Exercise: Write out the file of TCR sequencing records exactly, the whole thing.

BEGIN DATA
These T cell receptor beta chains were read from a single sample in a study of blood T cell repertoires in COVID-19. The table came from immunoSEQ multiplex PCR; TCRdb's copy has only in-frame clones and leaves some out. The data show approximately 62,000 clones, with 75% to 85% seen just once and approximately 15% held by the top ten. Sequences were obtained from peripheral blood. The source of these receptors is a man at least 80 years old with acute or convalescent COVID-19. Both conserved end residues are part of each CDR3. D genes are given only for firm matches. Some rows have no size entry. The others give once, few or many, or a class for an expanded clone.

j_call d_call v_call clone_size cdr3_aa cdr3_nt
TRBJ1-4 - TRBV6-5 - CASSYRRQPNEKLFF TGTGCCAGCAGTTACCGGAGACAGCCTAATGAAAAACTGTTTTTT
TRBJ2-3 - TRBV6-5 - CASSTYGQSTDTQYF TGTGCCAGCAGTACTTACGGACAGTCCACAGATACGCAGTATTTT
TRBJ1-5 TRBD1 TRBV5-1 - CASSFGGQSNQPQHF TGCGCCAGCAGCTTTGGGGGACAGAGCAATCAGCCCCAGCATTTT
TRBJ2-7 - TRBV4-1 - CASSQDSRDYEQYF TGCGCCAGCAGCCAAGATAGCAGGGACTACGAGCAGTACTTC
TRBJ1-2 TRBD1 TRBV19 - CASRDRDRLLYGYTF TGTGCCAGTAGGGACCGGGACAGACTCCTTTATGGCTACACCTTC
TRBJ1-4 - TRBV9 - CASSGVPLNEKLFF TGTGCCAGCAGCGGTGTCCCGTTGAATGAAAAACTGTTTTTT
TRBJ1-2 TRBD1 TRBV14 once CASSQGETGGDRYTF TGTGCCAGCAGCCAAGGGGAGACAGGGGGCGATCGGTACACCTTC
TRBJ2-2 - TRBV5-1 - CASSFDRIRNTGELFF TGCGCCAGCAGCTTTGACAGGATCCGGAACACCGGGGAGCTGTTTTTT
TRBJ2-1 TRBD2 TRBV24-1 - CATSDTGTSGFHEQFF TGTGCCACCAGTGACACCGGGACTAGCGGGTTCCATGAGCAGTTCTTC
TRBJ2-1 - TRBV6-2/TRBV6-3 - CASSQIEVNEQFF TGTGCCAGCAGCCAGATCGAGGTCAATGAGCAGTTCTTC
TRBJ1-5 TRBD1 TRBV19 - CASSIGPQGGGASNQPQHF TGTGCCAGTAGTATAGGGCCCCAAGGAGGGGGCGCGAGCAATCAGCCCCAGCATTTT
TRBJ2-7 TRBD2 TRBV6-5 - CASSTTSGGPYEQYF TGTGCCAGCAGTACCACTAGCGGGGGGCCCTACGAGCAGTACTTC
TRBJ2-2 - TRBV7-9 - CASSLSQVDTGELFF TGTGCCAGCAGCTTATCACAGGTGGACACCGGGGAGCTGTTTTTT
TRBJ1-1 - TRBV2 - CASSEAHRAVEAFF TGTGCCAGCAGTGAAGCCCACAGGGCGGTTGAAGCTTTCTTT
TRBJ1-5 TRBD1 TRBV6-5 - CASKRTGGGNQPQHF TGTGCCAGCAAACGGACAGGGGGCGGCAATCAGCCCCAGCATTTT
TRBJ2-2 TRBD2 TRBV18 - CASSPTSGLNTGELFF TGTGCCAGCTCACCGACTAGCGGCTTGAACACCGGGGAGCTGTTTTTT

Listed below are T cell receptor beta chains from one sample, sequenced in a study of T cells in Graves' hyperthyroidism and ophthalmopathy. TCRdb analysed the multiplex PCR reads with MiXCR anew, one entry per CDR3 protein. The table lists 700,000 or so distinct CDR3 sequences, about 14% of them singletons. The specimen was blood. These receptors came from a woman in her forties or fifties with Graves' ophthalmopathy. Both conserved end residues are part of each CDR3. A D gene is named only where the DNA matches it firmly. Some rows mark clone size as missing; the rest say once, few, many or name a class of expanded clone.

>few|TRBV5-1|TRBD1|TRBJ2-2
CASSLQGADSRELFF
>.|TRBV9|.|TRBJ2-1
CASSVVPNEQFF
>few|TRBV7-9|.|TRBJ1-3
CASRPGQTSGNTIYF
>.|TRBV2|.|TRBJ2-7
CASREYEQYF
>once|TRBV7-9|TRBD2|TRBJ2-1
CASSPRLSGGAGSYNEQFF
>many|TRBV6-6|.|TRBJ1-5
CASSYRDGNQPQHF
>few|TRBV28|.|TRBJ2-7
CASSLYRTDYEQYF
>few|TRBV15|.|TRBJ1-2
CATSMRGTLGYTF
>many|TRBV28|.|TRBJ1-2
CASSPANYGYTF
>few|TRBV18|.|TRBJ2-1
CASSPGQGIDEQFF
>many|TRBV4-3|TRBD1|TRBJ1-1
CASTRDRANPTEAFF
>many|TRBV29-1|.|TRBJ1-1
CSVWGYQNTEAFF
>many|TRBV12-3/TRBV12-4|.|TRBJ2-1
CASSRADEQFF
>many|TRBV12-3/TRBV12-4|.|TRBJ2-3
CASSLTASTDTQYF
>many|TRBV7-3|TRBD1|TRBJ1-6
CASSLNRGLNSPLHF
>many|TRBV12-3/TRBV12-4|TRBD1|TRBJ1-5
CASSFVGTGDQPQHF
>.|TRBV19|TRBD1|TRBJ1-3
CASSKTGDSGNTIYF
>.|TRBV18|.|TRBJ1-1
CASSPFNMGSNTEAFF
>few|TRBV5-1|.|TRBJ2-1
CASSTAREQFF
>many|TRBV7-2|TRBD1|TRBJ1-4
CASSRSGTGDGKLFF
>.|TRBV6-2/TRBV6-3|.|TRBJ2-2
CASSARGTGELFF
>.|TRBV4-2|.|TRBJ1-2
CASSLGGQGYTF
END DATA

These T cell receptor beta chains were read from a single sample in a study of blood T cell repertoires in COVID-19. The table came from immunoSEQ multiplex PCR; TCRdb's copy has only in-frame clones and leaves some out. The data show approximately 62,000 clones, with 75% to 85% seen just once and approximately 15% held by the top ten. Sequences were obtained from peripheral blood. The source of these receptors is a man at least 80 years old with acute or convalescent COVID-19. Both conserved end residues are part of each CDR3. D genes are given only for firm matches. Some rows have no size entry. The others give once, few or many, or a class for an expanded clone.

j_call d_call v_call clone_size cdr3_aa cdr3_nt
TRBJ1-4 - TRBV6-5 - CASSYRRQPNEKLFF TGTGCCAGCAGTTACCGGAGACAGCCTAATGAAAAACTGTTTTTT
TRBJ2-3 - TRBV6-5 - CASSTYGQSTDTQYF TGTGCCAGCAGTACTTACGGACAGTCCACAGATACGCAGTATTTT
TRBJ1-5 TRBD1 TRBV5-1 - CASSFGGQSNQPQHF TGCGCCAGCAGCTTTGGGGGACAGAGCAATCAGCCCCAGCATTTT
TRBJ2-7 - TRBV4-1 - CASSQDSRDYEQYF TGCGCCAGCAGCCAAGATAGCAGGGACTACGAGCAGTACTTC
TRBJ1-2 TRBD1 TRBV19 - CASRDRDRLLYGYTF TGTGCCAGTAGGGACCGGGACAGACTCCTTTATGGCTACACCTTC
TRBJ1-4 - TRBV9 - CASSGVPLNEKLFF TGTGCCAGCAGCGGTGTCCCGTTGAATGAAAAACTGTTTTTT
TRBJ1-2 TRBD1 TRBV14 once CASSQGETGGDRYTF TGTGCCAGCAGCCAAGGGGAGACAGGGGGCGATCGGTACACCTTC
TRBJ2-2 - TRBV5-1 - CASSFDRIRNTGELFF TGCGCCAGCAGCTTTGACAGGATCCGGAACACCGGGGAGCTGTTTTTT
TRBJ2-1 TRBD2 TRBV24-1 - CATSDTGTSGFHEQFF TGTGCCACCAGTGACACCGGGACTAGCGGGTTCCATGAGCAGTTCTTC
TRBJ2-1 - TRBV6-2/TRBV6-3 - CASSQIEVNEQFF TGTGCCAGCAGCCAGATCGAGGTCAATGAGCAGTTCTTC
TRBJ1-5 TRBD1 TRBV19 - CASSIGPQGGGASNQPQHF TGTGCCAGTAGTATAGGGCCCCAAGGAGGGGGCGCGAGCAATCAGCCCCAGCATTTT
TRBJ2-7 TRBD2 TRBV6-5 - CASSTTSGGPYEQYF TGTGCCAGCAGTACCACTAGCGGGGGGCCCTACGAGCAGTACTTC
TRBJ2-2 - TRBV7-9 - CASSLSQVDTGELFF TGTGCCAGCAGCTTATCACAGGTGGACACCGGGGAGCTGTTTTTT
TRBJ1-1 - TRBV2 - CASSEAHRAVEAFF TGTGCCAGCAGTGAAGCCCACAGGGCGGTTGAAGCTTTCTTT
TRBJ1-5 TRBD1 TRBV6-5 - CASKRTGGGNQPQHF TGTGCCAGCAAACGGACAGGGGGCGGCAATCAGCCCCAGCATTTT
TRBJ2-2 TRBD2 TRBV18 - CASSPTSGLNTGELFF TGTGCCAGCTCACCGACTAGCGGCTTGAACACCGGGGAGCTGTTTTTT

Listed below are T cell receptor beta chains from one sample, sequenced in a study of T cells in Graves' hyperthyroidism and ophthalmopathy. TCRdb analysed the multiplex PCR reads with MiXCR anew, one entry per CDR3 protein. The table lists 700,000 or so distinct CDR3 sequences, about 14% of them singletons. The specimen was blood. These receptors came from a woman in her forties or fifties with Graves' ophthalmopathy. Both conserved end residues are part of each CDR3. A D gene is named only where the DNA matches it firmly. Some rows mark clone size as missing; the rest say once, few, many or name a class of expanded clone.

>few|TRBV5-1|TRBD1|TRBJ2-2
CASSLQGADSRELFF
>.|TRBV9|.|TRBJ2-1
CASSVVPNEQFF
>few|TRBV7-9|.|TRBJ1-3
CASRPGQTSGNTIYF
>.|TRBV2|.|TRBJ2-7
CASREYEQYF
>once|TRBV7-9|TRBD2|TRBJ2-1
CASSPRLSGGAGSYNEQFF
>many|TRBV6-6|.|TRBJ1-5
CASSYRDGNQPQHF
>few|TRBV28|.|TRBJ2-7
CASSLYRTDYEQYF
>few|TRBV15|.|TRBJ1-2
CATSMRGTLGYTF
>many|TRBV28|.|TRBJ1-2
CASSPANYGYTF
>few|TRBV18|.|TRBJ2-1
CASSPGQGIDEQFF
>many|TRBV4-3|TRBD1|TRBJ1-1
CASTRDRANPTEAFF
>many|TRBV29-1|.|TRBJ1-1
CSVWGYQNTEAFF
>many|TRBV12-3/TRBV12-4|.|TRBJ2-1
CASSRADEQFF
>many|TRBV12-3/TRBV12-4|.|TRBJ2-3
CASSLTASTDTQYF
>many|TRBV7-3|TRBD1|TRBJ1-6
CASSLNRGLNSPLHF
>many|TRBV12-3/TRBV12-4|TRBD1|TRBJ1-5
CASSFVGTGDQPQHF
>.|TRBV19|TRBD1|TRBJ1-3
CASSKTGDSGNTIYF
>.|TRBV18|.|TRBJ1-1
CASSPFNMGSNTEAFF
>few|TRBV5-1|.|TRBJ2-1
CASSTAREQFF
>many|TRBV7-2|TRBD1|TRBJ1-4
CASSRSGTGDGKLFF
>.|TRBV6-2/TRBV6-3|.|TRBJ2-2
CASSARGTGELFF
>.|TRBV4-2|.|TRBJ1-2
CASSLGGQGYTF